7 October 2014

Namiko Mitarai part of a new Center of Excellence, BASP

New Center of Excellence:

Bacteria are hardy and can survive in the most extreme stress conditions – cold, heat, dehydration and even direct attacks by harsh antibiotics. But how are bacteria resistant? – do they have a common strategy for survival? This is something that the researchers will try to unravel. The Danish National Research Foundation has allocated 50 million DKK for a new Center of Excellence, Center for Bacterial Stress Response and Persistence, BASP, which will investigate the survival strategies of bacteria.

Namiko Mitarai

Namiko Mitarai, Associate Professor in the research group, Biocomplexity, the Niels Bohr Institute is part of the new Center of Excellence, Center for Bacterial Stress Pesponse and Persistence, BASP

The new Center of Excellence, BASP, is an interdisciplinary collaboration between biophysicists at the Niels Bohr Institute and biologists at the Department of Biology at the University of Copenhagen. The head of the research centre is Kenn Gerdes, Professor at the Department of Biology. Coming from the Niels Bohr Institute is Namiko Mitarai, Associate Professor in the research group, Biocomplexity.

The survival strategies of bacteria

Bacteria are cunning and have a strategy for how they can survive environmental stress factors, for example, antibiotics. Antibiotics primarily affect cells that are active and are in the process of multiplying. So when a deadly attack of antibiotics hits a colony of bacteria, they reprogram their metabolism from high to low and part of the colony goes into hibernation and is not killed by the antibiotics. When the attack is over, the survivors launch new growth.  But the molecular mechanisms that activate these reactions are unknown.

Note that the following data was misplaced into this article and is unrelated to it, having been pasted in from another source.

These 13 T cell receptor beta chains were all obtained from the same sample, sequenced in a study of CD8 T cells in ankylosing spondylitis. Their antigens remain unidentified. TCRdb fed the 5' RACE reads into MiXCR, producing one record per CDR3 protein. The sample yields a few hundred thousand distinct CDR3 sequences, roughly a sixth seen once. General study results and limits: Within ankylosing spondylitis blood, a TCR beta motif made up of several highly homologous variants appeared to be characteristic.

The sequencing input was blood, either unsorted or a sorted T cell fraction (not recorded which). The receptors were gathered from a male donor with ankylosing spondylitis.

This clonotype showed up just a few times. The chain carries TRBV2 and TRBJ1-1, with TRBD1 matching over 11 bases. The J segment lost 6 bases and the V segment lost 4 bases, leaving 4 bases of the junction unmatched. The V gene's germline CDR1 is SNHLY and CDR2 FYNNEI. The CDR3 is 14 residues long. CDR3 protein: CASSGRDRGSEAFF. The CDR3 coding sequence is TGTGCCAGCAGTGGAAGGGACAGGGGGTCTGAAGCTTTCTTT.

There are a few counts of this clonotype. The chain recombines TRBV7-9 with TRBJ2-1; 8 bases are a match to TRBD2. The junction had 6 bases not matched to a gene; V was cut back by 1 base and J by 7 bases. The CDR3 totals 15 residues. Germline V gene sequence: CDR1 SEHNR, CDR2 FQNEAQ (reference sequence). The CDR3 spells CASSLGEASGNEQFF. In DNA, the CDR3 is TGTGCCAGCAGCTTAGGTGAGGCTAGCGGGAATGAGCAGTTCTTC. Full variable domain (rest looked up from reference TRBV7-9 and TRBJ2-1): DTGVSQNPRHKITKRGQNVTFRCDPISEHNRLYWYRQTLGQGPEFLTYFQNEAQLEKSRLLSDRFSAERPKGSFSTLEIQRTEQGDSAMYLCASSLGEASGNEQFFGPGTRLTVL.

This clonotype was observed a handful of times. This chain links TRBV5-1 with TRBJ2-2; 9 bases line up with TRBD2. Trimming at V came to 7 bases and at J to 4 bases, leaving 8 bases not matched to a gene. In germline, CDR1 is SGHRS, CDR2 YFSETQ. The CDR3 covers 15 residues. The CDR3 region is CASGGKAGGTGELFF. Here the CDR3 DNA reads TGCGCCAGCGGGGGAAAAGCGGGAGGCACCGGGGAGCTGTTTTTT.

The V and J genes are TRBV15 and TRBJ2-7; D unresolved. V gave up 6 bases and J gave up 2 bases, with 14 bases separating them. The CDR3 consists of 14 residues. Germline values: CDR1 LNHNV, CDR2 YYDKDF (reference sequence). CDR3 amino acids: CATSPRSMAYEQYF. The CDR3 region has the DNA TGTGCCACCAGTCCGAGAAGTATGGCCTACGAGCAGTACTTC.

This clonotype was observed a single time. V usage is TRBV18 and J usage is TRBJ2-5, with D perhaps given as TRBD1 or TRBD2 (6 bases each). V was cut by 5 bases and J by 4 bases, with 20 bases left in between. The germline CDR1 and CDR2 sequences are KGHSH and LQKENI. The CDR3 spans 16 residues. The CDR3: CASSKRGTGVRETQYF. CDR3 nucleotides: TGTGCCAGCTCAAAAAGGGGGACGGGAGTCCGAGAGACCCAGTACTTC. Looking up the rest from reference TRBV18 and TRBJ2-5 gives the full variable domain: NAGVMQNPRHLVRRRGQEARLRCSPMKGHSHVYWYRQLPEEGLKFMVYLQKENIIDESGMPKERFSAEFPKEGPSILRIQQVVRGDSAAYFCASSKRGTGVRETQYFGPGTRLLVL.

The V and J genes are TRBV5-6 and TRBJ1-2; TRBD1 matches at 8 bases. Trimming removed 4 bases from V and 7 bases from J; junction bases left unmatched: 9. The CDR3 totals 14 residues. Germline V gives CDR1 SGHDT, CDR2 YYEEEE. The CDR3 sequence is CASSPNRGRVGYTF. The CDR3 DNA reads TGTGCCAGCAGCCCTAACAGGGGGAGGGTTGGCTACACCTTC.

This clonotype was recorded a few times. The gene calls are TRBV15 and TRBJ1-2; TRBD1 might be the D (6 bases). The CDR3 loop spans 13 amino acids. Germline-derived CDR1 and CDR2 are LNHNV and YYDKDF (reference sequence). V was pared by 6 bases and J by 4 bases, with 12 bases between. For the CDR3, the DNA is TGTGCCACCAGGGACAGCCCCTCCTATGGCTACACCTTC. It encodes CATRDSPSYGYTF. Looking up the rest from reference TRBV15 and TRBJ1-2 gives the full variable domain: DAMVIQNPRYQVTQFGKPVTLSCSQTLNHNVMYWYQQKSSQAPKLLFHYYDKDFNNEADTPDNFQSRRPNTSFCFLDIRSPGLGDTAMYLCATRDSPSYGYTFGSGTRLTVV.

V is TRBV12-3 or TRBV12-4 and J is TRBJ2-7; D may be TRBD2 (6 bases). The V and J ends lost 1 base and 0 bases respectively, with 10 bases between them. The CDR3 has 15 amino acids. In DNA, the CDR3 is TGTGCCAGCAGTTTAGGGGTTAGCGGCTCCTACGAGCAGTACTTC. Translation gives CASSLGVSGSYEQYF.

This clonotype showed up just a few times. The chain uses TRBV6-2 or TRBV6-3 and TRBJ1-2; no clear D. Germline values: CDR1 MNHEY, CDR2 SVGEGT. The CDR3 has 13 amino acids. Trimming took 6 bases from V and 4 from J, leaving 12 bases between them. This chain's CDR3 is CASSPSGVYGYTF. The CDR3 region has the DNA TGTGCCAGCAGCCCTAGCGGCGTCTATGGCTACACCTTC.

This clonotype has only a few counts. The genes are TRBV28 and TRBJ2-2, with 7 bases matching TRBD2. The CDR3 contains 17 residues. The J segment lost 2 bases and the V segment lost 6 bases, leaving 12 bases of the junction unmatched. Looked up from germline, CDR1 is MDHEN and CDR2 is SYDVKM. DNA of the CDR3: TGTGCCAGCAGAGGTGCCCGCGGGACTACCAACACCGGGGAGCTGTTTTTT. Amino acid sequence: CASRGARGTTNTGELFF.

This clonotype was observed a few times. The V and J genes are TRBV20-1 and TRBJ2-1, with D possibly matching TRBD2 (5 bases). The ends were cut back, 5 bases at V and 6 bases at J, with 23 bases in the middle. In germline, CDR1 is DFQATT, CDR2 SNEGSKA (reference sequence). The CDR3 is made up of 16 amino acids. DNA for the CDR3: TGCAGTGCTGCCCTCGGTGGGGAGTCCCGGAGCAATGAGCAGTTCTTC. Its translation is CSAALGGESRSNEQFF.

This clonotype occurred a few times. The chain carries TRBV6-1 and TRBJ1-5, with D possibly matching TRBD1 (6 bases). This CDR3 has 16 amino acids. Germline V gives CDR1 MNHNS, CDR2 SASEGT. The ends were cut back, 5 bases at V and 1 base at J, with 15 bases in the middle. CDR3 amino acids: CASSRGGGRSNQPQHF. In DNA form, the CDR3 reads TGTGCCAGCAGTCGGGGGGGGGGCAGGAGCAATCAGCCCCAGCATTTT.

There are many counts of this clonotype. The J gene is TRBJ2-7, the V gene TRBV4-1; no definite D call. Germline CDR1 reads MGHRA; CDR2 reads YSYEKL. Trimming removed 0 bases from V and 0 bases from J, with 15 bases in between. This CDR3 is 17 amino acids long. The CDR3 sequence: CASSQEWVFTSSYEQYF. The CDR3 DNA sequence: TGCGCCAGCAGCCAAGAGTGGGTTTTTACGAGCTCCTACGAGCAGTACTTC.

“What are now going to research are the basic survival mechanisms of the bacteria. We want to figure out what is happening inside the bacteria, which signals they send to communicate with each other. I am a theorist, so I use data from the experiments carried out by the biologists and create models of the phenomena in order to gain a deeper understanding of what the bacteria are doing in their strategy for survival,” explains Namiko Mitarai.

The results of this groundbreaking research could bring a much greater understanding of the survival mechanisms of bacteria and it has the potential for improving the biotechnological processes and the handling of bacteria in the future.


Namiko Mitarai, Associate Professor in Biocomplexity at the Niels Bohr Institute, Universitey of Copenhagen, Tel. 3532-5402, Email: mitarai@nbi.dk

Kenn Gerdes, professor in Biomolecule Sciences, Institute of Biology, Universitey of Copenhagen, Tel. 3533-0219, Email: kgerdes@bio.ku.dk